A Beginner’s Guide to Growing Stock Market Wealth










Here is a quick lesson on the stock market for those readers looking for the basics before we dive into the action steps.The stock market has a very low barrier of entry. Almost anyone can own a publicly traded company’s stock and potentially grow their own investment account. Actively trading and investing in a successful company’s stocks helps to diversify your ability to create income instead of selling your time for money at a job.Companies raise money when they go public by selling their stock on the stock market through an Initial Public Offering. If a company has an IPO for 1 million shares offered at $20 a share, then they will take in $20 million if the market buys all their stock at the offering price. Once a company takes in the money.from their initial share of stock through the IPO, their shares trade on the open market and the price is determined by what investors and traders are willing to pay for the stock at any given time. The value of a company is set by the price of the stock multiplied by the number of shares of the stock that were issued. If a company has 1 million shares of stock and the price of the stock is $100 per share, the company market capitalization is $100 million, meaning the company is worth $100 million.



Investing Habits:
Take action: when you know what you need to do, don’t wait, do it today. The most important part of investing is to start and then develop the habits of consistent actions that will build your capital and net worth. 


  1. Is there anything you already know you have needed to do in your investment life?
  2. Is there anything you already know you need to do in your personal finances?
  3. Are there any investment accounts that you already know you need to open?

Getting things done will feel good, clear up the past, and help you move forward building good habits.






Other Habits:

Create and follow a plan. Invest in the stock market on a consistent basis by buying stock investments that meet your personal investing criteria, time frame, and goals.

1.What are your specific investing goals?

2.Are you investing for retirement? Then you need to open a retirement account or sign up for your employer’s retirement account. 

3.Do you want to speculate in stocks? Then you will need to open a brokerage account. Your priority should be commission price, because almost all discount brokers are about the same when it comes to execution and customer service. I would suggest going with a broker with a name you know and trust so your money remains as safe as possible. 

4.How much money do you want to put into your accounts? You can set up automatic payroll withdrawals into a 401K account with your employer. You can also set up automatic deposits into an IRA. You can also plan on putting aside a set amount of your income from salary and bonuses into your trading account at regular periods. You do need to make it a habit of depositing money into your investment accounts each and every month.This is how you will initially build your investment account. You will be paying your investment account like it’s any other bill, but instead of paying for a depreciating asset or making someone else money, you will be paying yourself.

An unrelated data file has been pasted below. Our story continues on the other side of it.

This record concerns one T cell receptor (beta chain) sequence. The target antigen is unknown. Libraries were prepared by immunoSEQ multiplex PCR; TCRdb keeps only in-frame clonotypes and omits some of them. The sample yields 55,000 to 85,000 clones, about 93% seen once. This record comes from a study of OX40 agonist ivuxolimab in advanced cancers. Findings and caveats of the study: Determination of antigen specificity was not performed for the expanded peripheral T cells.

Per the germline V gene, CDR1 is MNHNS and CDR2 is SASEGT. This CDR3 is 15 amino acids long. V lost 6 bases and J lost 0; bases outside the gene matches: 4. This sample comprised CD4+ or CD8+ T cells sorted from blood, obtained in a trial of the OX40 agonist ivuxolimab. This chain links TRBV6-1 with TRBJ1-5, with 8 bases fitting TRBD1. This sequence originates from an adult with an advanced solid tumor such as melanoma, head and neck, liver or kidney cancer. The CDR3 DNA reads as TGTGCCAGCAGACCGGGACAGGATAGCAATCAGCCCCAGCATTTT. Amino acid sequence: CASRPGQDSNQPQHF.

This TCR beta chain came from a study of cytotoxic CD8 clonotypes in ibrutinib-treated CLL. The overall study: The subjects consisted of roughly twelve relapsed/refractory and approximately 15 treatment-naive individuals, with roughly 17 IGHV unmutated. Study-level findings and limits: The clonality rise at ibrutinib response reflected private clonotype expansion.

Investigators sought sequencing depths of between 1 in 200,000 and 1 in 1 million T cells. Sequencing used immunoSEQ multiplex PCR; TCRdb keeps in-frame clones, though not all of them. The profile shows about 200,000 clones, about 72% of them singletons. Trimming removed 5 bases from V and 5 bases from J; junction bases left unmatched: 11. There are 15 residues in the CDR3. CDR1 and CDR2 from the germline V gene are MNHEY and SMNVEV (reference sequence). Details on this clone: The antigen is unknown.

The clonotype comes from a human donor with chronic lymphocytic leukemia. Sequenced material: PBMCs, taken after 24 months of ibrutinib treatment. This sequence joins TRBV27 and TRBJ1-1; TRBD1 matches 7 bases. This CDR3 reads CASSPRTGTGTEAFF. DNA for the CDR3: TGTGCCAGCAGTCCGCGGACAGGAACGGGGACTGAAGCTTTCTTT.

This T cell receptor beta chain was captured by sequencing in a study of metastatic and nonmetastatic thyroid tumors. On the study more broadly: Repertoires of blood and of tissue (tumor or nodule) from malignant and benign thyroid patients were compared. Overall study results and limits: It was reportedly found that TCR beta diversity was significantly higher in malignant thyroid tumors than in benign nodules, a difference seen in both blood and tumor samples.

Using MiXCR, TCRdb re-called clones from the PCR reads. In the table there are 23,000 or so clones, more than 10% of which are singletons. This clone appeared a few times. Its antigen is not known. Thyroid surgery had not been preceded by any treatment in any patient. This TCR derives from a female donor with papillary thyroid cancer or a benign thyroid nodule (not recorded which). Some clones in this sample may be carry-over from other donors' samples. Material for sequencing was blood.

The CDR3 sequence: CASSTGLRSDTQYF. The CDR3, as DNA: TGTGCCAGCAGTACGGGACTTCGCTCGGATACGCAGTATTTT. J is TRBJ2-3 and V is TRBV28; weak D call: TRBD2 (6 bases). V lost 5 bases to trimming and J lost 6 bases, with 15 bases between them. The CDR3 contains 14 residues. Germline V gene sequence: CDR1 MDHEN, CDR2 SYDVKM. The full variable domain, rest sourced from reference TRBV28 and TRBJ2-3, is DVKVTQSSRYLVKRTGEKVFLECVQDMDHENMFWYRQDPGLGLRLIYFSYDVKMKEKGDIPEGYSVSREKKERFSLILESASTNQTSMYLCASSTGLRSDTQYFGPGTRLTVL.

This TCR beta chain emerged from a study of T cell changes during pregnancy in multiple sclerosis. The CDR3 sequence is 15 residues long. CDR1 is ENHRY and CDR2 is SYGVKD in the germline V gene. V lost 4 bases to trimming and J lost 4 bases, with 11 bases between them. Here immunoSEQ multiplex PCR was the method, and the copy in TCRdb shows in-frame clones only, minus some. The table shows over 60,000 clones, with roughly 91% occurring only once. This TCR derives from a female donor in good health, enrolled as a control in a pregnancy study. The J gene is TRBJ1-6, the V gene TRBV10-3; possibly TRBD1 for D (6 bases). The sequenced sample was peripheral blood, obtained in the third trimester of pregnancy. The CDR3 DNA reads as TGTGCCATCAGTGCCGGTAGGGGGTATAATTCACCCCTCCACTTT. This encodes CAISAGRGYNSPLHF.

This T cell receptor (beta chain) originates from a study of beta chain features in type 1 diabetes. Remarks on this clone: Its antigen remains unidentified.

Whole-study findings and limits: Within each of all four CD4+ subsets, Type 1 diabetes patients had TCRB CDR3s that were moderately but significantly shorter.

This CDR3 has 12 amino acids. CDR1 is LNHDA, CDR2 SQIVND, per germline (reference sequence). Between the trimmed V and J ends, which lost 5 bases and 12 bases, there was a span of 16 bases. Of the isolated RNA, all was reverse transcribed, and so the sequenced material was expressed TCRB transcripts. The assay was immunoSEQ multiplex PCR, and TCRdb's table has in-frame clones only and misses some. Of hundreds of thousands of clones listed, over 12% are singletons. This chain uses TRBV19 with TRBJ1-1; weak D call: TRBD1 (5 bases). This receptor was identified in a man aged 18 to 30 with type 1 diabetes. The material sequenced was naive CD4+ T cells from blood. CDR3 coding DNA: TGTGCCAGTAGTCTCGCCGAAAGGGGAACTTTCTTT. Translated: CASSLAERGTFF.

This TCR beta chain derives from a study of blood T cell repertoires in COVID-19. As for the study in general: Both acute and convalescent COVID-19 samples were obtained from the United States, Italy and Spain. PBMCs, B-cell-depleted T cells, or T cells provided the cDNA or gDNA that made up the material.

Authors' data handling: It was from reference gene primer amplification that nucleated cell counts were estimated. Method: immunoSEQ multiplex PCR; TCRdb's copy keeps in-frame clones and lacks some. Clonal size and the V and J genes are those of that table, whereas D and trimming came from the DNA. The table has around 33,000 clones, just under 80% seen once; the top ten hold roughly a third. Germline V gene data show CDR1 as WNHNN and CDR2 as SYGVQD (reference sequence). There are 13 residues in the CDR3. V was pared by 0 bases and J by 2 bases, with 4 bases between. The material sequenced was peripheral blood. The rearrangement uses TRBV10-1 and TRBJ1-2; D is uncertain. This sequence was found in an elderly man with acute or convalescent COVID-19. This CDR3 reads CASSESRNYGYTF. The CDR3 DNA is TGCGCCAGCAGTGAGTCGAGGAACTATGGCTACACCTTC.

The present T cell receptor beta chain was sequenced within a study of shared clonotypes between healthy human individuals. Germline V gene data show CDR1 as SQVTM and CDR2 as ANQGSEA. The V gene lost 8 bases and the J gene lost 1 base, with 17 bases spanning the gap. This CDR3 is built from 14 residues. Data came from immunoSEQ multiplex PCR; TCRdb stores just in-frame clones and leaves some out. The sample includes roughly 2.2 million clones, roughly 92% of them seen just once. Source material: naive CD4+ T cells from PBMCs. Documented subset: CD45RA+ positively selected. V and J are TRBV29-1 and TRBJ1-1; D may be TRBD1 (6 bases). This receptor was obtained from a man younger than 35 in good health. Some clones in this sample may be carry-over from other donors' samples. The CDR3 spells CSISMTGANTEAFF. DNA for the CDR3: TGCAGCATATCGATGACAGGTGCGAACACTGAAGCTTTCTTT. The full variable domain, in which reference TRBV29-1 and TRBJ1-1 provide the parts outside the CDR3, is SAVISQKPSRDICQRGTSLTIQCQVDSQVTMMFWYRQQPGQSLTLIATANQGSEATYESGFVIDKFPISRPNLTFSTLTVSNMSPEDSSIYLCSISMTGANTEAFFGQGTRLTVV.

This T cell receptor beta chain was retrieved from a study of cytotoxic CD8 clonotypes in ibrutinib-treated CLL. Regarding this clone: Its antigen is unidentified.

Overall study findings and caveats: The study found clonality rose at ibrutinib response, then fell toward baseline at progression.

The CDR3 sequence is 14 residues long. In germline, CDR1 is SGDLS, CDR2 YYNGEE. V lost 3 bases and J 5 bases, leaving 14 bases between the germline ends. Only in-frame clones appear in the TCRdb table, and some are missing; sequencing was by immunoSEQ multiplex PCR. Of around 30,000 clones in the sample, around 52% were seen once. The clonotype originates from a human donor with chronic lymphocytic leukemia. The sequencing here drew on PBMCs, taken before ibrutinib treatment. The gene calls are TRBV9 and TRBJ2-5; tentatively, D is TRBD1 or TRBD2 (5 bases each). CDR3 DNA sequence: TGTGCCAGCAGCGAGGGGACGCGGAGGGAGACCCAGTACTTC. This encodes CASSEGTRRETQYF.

The main reason that the average person doesn’t build wealth through participating in the stock market is that they never get started in the first place. Most people know that they need to open a brokerage account, an Individual Retirement Account, or contribute to their 401K, but they generally fail to do so. Most people’s favorite day to plan is tomorrow. For many, tomorrow turns into never as the days, months, and years go by.

Too often we wait for the perfect time to start learning what we need to do, and many never do that much. After doing the homework necessary, the hard part begins; you must start saving money, contributing consistently to an account, and actively investing. The best time to start an investment plan is always today and the second best time is tomorrow. It’s not always time to buy stocks, but it’s always time to have a plan on how and when you will buy them when the opportunity arises.Investing is a lot like losing weight. There is a lot to learn and you can study nutrition and exercise for the rest of your life in the pursuit of good health. But it’s not rocket science, and we know that we can lose weight and be healthier by lowering our food intake and increasing our activity level. The stock market is the same way.We know that we need to save money, put it in the stock market, and follow trends for long term capital growth. Most long term buy-and-hold investors have done well over the last ten or twenty years with little knowledge or in depth research. They participated in the stock market and got rewarded in the long term. I am not saying that buy-and-hold is the way to go, but that their ability to take action rewarded them greatly in the 1980’s and 1990’s.
Investing and dieting success are more based on behavior than knowledge. I have seen overweight nutritionists and I have also seen very intelligent hedge fund managers lose all their money. Success in weight loss and investing both come down to having the ability to consistently take the right actions and impulse control.You have to start the diet or the investment account for a chance of success at losing weight or building capital. The magic is in the first step, and you can only do that by getting started. Taking action and moving from the learning phase to the action phase opens up new possibilities for the future. Your first step is to get into the habit of taking action. Without it, nothing else matters.
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